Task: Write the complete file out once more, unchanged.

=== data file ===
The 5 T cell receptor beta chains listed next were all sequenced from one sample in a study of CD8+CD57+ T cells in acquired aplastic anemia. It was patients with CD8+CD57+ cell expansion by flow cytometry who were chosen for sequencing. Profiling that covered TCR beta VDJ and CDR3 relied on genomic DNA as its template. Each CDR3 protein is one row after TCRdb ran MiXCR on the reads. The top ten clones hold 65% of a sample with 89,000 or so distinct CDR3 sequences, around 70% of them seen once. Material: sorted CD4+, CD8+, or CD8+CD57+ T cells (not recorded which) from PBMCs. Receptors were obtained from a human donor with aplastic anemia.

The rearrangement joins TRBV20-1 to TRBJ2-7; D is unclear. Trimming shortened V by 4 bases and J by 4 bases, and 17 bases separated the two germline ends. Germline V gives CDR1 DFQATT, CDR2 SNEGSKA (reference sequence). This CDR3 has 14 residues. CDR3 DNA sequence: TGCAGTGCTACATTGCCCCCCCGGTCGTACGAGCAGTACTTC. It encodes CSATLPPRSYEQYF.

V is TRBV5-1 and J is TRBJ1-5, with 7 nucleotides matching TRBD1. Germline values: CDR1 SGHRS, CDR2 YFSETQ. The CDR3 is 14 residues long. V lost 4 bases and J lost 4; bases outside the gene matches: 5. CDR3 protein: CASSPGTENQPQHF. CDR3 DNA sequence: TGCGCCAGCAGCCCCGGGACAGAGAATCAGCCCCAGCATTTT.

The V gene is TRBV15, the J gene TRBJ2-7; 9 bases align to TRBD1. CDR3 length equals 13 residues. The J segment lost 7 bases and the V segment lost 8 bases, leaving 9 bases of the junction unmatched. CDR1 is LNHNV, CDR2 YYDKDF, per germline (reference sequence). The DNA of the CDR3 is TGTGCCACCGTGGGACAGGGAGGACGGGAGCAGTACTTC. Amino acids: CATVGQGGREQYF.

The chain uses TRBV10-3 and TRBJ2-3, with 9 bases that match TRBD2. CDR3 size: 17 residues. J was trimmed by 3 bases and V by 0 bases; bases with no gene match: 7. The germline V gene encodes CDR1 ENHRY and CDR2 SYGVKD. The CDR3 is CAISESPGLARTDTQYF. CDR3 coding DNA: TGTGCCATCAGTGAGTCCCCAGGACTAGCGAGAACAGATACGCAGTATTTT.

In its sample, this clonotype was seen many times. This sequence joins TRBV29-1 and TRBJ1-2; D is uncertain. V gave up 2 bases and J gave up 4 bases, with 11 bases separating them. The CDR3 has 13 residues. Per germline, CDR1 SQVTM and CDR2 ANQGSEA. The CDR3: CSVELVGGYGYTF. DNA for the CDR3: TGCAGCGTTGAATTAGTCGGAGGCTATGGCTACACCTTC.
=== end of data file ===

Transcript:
The 5 T cell receptor beta chains listed next were all sequenced from one sample in a study of CD8+CD57+ T cells in acquired aplastic anemia. It was patients with CD8+CD57+ cell expansion by flow cytometry who were chosen for sequencing. Profiling that covered TCR beta VDJ and CDR3 relied on genomic DNA as its template. Each CDR3 protein is one row after TCRdb ran MiXCR on the reads. The top ten clones hold 65% of a sample with 89,000 or so distinct CDR3 sequences, around 70% of them seen once. Material: sorted CD4+, CD8+, or CD8+CD57+ T cells (not recorded which) from PBMCs. Receptors were obtained from a human donor with aplastic anemia.

The rearrangement joins TRBV20-1 to TRBJ2-7; D is unclear. Trimming shortened V by 4 bases and J by 4 bases, and 17 bases separated the two germline ends. Germline V gives CDR1 DFQATT, CDR2 SNEGSKA (reference sequence). This CDR3 has 14 residues. CDR3 DNA sequence: TGCAGTGCTACATTGCCCCCCCGGTCGTACGAGCAGTACTTC. It encodes CSATLPPRSYEQYF.

V is TRBV5-1 and J is TRBJ1-5, with 7 nucleotides matching TRBD1. Germline values: CDR1 SGHRS, CDR2 YFSETQ. The CDR3 is 14 residues long. V lost 4 bases and J lost 4; bases outside the gene matches: 5. CDR3 protein: CASSPGTENQPQHF. CDR3 DNA sequence: TGCGCCAGCAGCCCCGGGACAGAGAATCAGCCCCAGCATTTT.

The V gene is TRBV15, the J gene TRBJ2-7; 9 bases align to TRBD1. CDR3 length equals 13 residues. The J segment lost 7 bases and the V segment lost 8 bases, leaving 9 bases of the junction unmatched. CDR1 is LNHNV, CDR2 YYDKDF, per germline (reference sequence). The DNA of the CDR3 is TGTGCCACCGTGGGACAGGGAGGACGGGAGCAGTACTTC. Amino acids: CATVGQGGREQYF.

The chain uses TRBV10-3 and TRBJ2-3, with 9 bases that match TRBD2. CDR3 size: 17 residues. J was trimmed by 3 bases and V by 0 bases; bases with no gene match: 7. The germline V gene encodes CDR1 ENHRY and CDR2 SYGVKD. The CDR3 is CAISESPGLARTDTQYF. CDR3 coding DNA: TGTGCCATCAGTGAGTCCCCAGGACTAGCGAGAACAGATACGCAGTATTTT.

In its sample, this clonotype was seen many times. This sequence joins TRBV29-1 and TRBJ1-2; D is uncertain. V gave up 2 bases and J gave up 4 bases, with 11 bases separating them. The CDR3 has 13 residues. Per germline, CDR1 SQVTM and CDR2 ANQGSEA. The CDR3: CSVELVGGYGYTF. DNA for the CDR3: TGCAGCGTTGAATTAGTCGGAGGCTATGGCTACACCTTC.